Epilepsy is the most common worldwide neurologic disorder amenable to treatment, if not cure, provided treatment is initiated early and continuously monitored (1). This is feasible in developed countries with their national wealth, organized health care, and availability of health insurance for all. The quality health care includes the all-important critical care medicine and facilities for rehabilitation.
The situation in developing nations is widely different, with available care of varying standards. Each developing country has its own national priorities, and generally, health is low in the list. Even here, communicable diseases and other health programs head the list, and epilepsy is nowhere in the horizon. We have failed to lobby repeatedly that epilepsy is not a mental illness requiring life-long medication and that in a vast majority, it can be treated effectively to lead to a perfectly normal life and contribute to national productivity and wealth.
Even in the year 2000, India continued to live in villages. Seventy percent of the population is rural, whereas 70% of the medical manpower is urban—the distribution is thus skewed. Prevalence of active epilepsy in India is ∼5 per 1,000 in a population of 1 billion. Specialists in neurology total ∼500, amounting to 1 for 10,000 subjects with active epilepsy. They are all urban based, as are the tools for investigations, some of which are highly expensive. Facilities for critical care medicine and rehabilitation exist only in large cities. Health insurance is specifically denied for epilepsy. Hence quality health care is but a distant dream except for a lucky few in rural India.
The rural poor must depend on the poorly managed governmental Primary Health Units and Centers, besides the private practitioner or alternate systems of medicine. Only phenobarbitone (PB) and phenytoin (PHT) are affordable, and in the absence of health education, compliance with drug regimens is rare. When the response is poor, which is common, a minority attend metropolitan centers, but become disillusioned quickly because the antiepileptic drug (AED) dose must be tailored to individual needs, necessitating frequent follow-up visits and expense, an impractical situation. Thus, early and effective treatment, the core of epilepsy control, is not available for vast majority. The result is uncontrolled epilepsy with its own inherent risks and impact on the quality of life.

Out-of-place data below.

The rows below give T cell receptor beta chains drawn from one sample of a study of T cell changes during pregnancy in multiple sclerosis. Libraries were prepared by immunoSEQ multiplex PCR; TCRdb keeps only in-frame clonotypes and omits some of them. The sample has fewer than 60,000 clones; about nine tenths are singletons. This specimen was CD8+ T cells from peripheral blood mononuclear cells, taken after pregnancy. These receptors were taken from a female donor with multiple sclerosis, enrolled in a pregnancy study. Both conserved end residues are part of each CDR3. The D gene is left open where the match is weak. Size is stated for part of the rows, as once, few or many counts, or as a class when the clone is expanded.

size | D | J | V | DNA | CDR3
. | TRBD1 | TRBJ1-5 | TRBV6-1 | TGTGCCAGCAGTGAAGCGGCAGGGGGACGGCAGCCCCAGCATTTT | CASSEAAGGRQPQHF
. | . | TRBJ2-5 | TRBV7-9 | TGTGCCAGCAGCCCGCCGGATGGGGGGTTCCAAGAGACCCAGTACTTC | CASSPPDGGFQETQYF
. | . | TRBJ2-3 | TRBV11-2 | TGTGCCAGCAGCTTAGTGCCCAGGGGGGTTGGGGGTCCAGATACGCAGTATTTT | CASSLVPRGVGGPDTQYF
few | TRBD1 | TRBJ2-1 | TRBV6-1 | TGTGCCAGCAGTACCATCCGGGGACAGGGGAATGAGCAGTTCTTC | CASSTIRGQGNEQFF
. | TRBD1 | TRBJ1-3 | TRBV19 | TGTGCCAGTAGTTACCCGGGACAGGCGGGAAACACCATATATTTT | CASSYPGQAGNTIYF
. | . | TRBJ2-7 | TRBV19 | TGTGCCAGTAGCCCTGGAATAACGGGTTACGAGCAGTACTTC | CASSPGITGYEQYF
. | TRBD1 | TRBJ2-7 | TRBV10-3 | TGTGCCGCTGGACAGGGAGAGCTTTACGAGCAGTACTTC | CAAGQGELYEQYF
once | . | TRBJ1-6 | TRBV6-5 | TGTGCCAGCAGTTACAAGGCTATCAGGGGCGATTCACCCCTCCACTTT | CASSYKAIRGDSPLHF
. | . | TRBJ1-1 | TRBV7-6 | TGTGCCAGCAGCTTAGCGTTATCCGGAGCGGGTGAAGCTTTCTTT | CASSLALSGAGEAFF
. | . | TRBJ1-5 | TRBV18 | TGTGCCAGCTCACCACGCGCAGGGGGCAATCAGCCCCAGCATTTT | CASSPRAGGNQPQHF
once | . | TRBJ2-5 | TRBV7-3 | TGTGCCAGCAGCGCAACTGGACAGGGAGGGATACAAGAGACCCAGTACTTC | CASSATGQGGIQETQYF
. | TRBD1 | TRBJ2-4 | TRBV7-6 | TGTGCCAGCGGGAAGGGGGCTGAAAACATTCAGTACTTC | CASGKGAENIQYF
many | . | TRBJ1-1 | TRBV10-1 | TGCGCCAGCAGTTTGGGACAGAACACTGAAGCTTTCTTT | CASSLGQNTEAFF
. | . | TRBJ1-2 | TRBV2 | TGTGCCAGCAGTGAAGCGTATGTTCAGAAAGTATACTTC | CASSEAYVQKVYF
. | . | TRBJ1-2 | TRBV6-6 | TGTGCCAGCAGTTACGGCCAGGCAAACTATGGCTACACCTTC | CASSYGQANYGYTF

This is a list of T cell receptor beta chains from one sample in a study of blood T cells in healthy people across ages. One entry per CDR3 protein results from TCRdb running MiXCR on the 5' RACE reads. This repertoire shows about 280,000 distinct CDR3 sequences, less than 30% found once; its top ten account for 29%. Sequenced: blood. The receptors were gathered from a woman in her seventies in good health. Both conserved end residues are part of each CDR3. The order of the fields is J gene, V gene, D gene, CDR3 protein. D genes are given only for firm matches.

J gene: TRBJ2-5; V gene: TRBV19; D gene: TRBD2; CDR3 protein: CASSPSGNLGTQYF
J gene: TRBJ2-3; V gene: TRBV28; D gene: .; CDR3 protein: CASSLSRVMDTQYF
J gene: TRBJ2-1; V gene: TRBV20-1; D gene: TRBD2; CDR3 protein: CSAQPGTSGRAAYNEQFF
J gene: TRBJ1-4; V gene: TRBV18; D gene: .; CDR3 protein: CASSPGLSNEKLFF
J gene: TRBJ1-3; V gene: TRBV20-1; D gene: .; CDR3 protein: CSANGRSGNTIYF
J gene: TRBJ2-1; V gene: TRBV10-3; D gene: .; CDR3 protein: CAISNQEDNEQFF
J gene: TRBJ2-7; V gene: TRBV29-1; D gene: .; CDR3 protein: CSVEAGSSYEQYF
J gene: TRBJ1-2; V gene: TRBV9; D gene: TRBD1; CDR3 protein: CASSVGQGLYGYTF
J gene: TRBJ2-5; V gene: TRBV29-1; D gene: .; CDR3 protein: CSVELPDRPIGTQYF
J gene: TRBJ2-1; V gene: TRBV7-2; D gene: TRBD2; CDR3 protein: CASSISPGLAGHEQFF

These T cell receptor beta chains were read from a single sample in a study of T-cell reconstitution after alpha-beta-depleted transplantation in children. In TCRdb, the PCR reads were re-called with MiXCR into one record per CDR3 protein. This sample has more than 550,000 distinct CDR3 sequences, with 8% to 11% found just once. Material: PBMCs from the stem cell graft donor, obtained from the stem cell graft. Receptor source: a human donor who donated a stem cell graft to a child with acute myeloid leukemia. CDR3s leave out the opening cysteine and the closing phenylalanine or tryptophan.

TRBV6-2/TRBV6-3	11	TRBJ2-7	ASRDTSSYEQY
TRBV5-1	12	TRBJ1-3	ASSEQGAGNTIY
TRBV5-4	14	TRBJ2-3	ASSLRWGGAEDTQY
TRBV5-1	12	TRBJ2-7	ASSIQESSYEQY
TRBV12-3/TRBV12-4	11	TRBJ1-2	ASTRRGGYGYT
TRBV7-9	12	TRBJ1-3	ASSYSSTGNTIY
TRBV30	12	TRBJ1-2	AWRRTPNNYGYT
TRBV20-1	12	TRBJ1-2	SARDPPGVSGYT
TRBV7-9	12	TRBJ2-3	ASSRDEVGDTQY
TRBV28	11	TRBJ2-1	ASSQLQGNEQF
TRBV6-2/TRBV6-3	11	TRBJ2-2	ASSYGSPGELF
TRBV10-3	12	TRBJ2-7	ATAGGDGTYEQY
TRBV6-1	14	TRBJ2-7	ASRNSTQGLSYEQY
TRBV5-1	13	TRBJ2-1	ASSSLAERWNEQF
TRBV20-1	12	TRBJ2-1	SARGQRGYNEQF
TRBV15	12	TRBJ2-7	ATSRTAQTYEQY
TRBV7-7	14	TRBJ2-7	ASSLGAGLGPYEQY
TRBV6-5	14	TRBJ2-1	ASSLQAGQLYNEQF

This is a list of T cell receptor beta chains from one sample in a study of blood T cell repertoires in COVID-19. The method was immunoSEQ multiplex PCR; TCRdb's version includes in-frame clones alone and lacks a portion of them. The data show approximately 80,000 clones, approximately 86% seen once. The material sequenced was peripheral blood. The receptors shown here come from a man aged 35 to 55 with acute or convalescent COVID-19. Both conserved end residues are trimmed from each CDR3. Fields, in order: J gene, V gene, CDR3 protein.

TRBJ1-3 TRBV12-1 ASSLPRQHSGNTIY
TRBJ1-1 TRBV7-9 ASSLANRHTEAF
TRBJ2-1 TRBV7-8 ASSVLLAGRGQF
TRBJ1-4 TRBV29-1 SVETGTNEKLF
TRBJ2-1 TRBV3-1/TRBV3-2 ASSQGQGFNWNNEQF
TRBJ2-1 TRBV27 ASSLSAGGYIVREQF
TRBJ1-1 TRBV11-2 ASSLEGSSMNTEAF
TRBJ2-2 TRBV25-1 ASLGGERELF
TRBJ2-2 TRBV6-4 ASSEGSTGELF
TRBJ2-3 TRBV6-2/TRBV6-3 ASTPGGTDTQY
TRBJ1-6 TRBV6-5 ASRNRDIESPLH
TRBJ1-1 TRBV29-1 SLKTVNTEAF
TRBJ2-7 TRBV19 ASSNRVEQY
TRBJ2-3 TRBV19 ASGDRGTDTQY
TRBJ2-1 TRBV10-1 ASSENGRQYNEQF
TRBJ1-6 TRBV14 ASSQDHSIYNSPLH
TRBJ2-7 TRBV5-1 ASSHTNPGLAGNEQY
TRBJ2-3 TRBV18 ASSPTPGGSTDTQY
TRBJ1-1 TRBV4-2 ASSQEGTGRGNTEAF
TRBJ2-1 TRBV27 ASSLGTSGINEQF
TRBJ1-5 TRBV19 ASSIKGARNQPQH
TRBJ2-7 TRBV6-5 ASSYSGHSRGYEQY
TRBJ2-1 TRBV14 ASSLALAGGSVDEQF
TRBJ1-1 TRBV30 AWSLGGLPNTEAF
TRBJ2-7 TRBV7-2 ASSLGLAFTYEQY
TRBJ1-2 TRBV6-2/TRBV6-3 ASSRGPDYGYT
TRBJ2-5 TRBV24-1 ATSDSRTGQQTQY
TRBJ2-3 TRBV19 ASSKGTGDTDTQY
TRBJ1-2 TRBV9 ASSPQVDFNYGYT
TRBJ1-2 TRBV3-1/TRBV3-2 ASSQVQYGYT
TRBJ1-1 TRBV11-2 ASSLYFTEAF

The best option in such circumstances is to use the services of trained primary care physicians (PCPs) and paramedical workers (PMWs) and aim at early treatment with PB/PHT with limited investigations, but strict follow-up and health education. This approach has been advocated before (2,3).
THE YELANDUR MODEL
Our experience with a 5-year follow-up of cases treated with PB/PHT in Yelandur in South Karnataka offers additional evidence (4). The Indian Epilepsy Association, Bangalore chapter, teamed up with Karuna Trust, a nongovernmental organization (NGO) in Yelandur taluk, for rural epilepsy control. Trained PMWs surveyed a population of 64,963 individuals in 13,562 households for epilepsy using a door-to-door method (5). Those suspected to have epilepsy were invited to attend the epilepsy clinic at Yelandur, managed by trained PCPs and supervised by a team of six specialists, including three neurologists, all from Bangalore. Here the diagnosis, follow-up, drug dosage, and adverse effects were monitored and supplemented with health education. This included not only drug and life-style compliance, but also inculcated a positive approach to epilepsy in terms of what can be achieved, not what cannot.
Partial and/or generalized tonic–clonic seizures (GTCSs) account for 85% of all seizure types in epilepsy, with substantial morbidity and mortality. One hundred eighty-five subjects were recruited for therapy with inexpensive PB/PHT with a 5-year follow-up. They had at least two seizures (partial or generalized) in the previous 1 year and were free of clinical evidence of progressive neurologic disease at entry or follow-up. Seventy-five (56%) had a lifetime total (LTT) of >30 GTCSs, and 29 (22%), evidence of brain damage in the form of mental/neurologic handicap. Subjects with absence or myoclonic seizures, for which PB/PHT are ineffective, were not included. Informed consent was obtained from all patients, and their right to opt out of the study was respected throughout. Treatment gap at entry was partial in 36%, absolute in another 43%, and only 21% were taking regular AEDs. Depending on elimination half-lives for PB/PHT, drug compliance was deemed present when the number of missed doses per year did not exceed six. It must be noted that this was not a randomized study comparing the efficacy of PB and PHT. The PMWs helped the patients to maintain a seizure calendar and ascertained the number of missed doses at every home visit, counterchecked by the medical team during the clinic visits. After an initial stabilization period of 3 months, patients were offered either PB or PHT as monotherapy to be taken once daily at night under supervision. In general, PB was the first drug, and PHT was reserved for cases showing poor response at entry to regular PB from elsewhere. Where one drug failed, the other was substituted slowly, and when both were ineffective, dual therapy was resorted to. Ultimately PB was used in 68, PHT in 60, and both in seven.